Houthis: the Houthis’ adherents are Zaydi Muslims, followers of the Shia religious school historically seen as closest to Sunnis, which made it easier for a Zaydi caliph to rule much of present-day Yemen for many centuries until the 1962 revolution. However, the sect has come to be dominated by a clan that owes allegiance to a now dead rebel leader, Hussein Badreddin al-Houthi, who declared war on the government in 2004. The Houthis’ Shiism has led them to a pro-Iran, anti-Western position – its adherents carry flags saying, “Death to America, Death to Israel”.

 

al-Qaeda in the Arabian Peninsula: the settlement that brought Mr Hadi to power was also supposed to provide Yemen with a common front to take on al-Qaeda’s jihadist insurgency, backed by American air-power. Unfortunately, military success on the ground was countered by more attacks by AQAP on sectarian rivals like the Houthis, giving the latter a further pretext to oppose the government.

 

Al-Islah: a Sunni Islamist political movement which is Yemen’s version of the Muslim Brotherhood, it is the main constitutional opposition to the government. Its leaders have been targeted for reprisals by the Houthis, as the two represent the rival sects of political Islam.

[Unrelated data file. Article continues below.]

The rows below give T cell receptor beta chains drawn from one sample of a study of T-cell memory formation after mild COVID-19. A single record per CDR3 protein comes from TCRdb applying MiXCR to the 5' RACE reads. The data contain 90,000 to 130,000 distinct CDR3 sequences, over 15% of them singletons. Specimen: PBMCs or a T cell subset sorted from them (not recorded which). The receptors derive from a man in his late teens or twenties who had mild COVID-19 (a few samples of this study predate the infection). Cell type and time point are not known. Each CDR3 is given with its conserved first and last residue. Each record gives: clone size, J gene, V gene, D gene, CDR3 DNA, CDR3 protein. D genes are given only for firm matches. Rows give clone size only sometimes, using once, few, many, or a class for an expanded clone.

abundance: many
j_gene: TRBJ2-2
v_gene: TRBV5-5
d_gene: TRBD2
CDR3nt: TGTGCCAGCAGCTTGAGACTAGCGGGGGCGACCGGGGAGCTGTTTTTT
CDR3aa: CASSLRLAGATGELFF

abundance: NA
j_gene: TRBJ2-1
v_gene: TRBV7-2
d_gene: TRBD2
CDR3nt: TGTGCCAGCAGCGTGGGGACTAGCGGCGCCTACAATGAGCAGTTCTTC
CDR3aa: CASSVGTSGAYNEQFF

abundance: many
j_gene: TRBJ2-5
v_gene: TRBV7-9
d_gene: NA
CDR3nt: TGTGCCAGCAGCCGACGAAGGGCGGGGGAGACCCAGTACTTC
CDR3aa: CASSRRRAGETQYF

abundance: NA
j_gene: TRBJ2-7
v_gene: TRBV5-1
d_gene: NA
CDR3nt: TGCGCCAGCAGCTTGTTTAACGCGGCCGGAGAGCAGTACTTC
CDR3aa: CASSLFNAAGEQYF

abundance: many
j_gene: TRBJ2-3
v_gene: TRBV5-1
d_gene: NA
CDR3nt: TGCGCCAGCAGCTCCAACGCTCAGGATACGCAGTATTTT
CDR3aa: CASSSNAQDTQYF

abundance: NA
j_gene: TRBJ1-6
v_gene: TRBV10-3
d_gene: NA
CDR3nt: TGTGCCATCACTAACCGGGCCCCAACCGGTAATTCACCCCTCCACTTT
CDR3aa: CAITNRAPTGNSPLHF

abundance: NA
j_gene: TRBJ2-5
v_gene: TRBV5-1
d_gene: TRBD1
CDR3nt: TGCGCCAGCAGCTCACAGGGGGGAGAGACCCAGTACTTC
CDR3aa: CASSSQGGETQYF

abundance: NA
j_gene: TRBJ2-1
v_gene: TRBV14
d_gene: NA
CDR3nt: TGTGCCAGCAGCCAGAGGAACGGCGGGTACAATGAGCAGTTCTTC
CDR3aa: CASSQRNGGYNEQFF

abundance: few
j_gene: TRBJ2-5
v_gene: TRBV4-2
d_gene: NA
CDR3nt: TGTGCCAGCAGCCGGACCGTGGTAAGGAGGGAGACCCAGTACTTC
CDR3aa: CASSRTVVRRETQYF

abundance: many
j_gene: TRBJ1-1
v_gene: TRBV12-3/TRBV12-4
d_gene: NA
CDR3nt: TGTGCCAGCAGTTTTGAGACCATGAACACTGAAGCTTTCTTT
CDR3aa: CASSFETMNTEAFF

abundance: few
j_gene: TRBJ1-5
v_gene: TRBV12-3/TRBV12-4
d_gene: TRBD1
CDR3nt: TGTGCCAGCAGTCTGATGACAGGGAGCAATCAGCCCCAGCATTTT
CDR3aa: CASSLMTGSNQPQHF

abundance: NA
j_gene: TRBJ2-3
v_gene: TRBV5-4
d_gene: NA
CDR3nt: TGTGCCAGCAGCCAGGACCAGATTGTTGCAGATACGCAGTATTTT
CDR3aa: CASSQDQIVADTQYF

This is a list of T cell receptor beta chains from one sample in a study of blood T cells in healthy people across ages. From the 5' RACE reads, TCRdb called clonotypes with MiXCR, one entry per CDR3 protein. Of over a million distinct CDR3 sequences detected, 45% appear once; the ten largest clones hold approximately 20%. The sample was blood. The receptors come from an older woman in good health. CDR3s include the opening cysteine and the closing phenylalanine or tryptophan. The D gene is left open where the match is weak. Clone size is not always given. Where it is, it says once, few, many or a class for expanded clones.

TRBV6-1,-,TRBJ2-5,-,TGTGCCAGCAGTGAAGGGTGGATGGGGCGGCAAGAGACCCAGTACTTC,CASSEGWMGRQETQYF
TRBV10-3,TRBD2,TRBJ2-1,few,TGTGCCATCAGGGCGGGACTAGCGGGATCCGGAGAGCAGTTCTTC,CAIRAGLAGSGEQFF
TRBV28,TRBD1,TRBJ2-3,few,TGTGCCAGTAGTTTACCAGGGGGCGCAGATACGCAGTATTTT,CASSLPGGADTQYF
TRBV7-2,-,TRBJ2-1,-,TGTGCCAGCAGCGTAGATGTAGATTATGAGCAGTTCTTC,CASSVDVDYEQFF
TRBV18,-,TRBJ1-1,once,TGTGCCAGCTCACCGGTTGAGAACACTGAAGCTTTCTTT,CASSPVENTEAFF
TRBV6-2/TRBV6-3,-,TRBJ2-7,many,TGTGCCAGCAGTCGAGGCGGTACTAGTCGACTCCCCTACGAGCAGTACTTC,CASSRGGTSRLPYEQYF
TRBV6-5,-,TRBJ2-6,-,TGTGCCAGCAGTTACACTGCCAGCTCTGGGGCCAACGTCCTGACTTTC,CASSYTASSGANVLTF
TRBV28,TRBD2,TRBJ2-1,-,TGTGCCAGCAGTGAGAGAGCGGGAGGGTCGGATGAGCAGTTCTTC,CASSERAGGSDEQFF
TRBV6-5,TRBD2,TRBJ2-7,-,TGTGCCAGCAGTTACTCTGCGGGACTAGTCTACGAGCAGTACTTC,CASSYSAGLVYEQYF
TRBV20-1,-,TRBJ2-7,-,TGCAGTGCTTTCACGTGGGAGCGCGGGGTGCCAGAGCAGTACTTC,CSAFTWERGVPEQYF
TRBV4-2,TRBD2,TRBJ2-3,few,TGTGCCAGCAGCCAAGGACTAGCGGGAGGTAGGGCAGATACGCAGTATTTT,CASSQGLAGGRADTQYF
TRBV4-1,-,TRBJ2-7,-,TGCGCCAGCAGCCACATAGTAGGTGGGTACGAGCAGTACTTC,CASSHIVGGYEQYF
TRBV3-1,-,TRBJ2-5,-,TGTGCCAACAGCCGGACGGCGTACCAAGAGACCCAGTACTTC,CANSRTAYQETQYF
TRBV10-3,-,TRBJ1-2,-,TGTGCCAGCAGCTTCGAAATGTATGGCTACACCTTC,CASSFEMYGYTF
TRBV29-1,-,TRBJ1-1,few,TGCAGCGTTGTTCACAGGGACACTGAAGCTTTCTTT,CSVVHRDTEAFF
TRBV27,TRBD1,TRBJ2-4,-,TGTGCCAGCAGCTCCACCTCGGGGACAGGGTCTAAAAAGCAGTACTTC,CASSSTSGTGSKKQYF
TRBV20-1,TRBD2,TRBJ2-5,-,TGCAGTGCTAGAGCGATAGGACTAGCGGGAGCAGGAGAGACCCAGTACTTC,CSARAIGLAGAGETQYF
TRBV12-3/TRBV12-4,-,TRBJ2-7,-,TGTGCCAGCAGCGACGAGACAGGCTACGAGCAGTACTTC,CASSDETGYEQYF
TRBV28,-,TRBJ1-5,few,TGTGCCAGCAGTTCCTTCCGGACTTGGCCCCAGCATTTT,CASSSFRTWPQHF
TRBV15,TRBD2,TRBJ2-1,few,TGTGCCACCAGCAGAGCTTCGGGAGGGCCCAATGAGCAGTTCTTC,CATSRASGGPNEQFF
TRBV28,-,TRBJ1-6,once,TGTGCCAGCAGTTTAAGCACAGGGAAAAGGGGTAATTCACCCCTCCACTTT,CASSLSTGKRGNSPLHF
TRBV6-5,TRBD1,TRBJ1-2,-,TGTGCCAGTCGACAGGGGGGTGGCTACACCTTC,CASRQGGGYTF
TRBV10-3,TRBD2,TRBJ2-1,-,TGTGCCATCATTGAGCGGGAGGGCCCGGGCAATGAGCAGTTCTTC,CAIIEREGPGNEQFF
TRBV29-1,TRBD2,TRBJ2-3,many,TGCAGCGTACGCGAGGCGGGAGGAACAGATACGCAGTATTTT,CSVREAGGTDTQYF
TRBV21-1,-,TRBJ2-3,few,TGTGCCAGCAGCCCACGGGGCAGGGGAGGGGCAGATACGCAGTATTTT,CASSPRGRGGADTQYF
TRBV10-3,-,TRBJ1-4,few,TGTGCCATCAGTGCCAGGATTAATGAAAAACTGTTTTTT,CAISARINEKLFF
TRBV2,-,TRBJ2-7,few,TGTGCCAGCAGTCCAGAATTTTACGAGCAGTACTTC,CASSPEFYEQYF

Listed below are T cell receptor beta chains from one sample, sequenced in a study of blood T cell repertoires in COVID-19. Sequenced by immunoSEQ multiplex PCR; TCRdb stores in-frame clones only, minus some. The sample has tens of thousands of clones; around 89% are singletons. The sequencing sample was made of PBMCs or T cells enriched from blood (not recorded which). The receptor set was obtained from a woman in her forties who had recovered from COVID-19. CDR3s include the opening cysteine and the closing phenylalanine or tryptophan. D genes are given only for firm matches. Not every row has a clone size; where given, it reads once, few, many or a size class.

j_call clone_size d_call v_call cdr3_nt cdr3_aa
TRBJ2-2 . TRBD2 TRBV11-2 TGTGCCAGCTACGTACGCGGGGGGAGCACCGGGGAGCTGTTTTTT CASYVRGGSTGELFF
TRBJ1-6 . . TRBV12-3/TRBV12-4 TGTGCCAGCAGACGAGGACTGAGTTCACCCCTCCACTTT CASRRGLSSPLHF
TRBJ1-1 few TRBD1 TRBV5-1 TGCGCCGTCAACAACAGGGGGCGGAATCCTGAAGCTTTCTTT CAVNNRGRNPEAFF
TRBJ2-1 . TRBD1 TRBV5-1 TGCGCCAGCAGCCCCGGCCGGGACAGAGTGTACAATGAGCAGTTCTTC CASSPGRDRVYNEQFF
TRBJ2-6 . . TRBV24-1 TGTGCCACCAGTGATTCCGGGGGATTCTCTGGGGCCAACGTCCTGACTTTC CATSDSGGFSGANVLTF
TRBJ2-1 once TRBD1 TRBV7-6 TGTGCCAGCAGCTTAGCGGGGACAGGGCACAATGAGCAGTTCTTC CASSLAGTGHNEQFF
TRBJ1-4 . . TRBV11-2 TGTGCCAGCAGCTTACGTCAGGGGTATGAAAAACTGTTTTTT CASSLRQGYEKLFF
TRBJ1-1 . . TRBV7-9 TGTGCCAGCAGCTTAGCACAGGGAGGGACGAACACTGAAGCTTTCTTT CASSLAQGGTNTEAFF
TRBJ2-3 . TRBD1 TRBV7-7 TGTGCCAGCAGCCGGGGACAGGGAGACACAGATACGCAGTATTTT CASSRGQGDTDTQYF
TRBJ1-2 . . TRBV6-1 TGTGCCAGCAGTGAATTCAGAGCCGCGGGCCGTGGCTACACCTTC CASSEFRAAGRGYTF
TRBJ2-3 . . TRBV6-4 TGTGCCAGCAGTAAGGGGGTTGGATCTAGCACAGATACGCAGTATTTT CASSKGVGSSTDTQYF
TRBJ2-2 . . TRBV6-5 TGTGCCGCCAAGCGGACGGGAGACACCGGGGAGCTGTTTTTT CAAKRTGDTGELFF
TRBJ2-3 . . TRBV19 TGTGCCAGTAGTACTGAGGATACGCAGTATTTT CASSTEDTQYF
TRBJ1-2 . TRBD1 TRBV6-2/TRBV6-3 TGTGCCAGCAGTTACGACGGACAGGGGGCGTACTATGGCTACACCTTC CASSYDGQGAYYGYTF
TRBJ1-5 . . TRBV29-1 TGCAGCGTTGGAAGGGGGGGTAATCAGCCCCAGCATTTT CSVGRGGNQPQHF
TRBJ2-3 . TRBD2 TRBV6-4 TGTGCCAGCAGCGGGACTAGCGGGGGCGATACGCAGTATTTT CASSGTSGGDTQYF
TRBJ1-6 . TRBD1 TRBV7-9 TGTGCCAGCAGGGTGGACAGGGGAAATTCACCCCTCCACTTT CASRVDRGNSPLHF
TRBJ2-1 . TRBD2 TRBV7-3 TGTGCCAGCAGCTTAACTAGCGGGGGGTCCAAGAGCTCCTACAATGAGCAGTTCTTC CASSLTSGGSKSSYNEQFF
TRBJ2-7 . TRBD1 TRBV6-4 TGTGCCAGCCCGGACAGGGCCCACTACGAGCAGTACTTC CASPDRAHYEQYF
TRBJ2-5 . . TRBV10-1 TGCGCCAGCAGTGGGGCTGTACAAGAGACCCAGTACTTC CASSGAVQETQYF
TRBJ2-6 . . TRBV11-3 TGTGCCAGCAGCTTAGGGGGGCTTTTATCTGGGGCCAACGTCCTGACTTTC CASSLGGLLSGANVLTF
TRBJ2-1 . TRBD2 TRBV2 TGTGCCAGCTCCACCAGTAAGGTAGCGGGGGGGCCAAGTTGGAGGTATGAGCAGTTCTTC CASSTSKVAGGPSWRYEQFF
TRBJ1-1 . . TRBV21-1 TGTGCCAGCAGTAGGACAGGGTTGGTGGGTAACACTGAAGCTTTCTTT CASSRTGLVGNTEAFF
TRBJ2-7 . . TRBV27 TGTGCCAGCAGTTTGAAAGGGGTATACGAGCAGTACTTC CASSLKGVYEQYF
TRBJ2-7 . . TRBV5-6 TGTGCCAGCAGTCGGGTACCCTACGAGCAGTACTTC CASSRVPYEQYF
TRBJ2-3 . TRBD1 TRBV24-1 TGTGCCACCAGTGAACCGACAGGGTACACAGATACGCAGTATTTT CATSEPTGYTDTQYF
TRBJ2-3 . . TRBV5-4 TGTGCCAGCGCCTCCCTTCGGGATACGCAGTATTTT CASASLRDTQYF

Al-Hirak: just to complicate matters further, southern Yemen – centred on the part of the country once run by the British Empire and then by the Soviets – has a strong secessionist movement. Socially more liberal, even non-secessionist southern sheikhs occasionally surprise visitors by lapsing into fond memories of both British and Soviet colonialism.

 

Former President Ali Abdullah al-Saleh and General Ali Mohsen al-Ahmar: the eminences grises of Yemeni politics, these two distant cousins ran the country for decades, Mr Saleh as president and Gen Mohsen as effective security chief.

 

The two men fell out in 2011 as Mr Saleh refused to quit in the face of an “Arab Spring” uprising. In a strange twist, Mr Saleh, who fought the Houthis for years, is now said to be in such a sulk at having been forced from office that he is backing them with those parts of the army apparatus controlled by his many relatives, partly out of revenge against Gen Mohsen, who has retained power over a rival army faction.

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Zero Hedge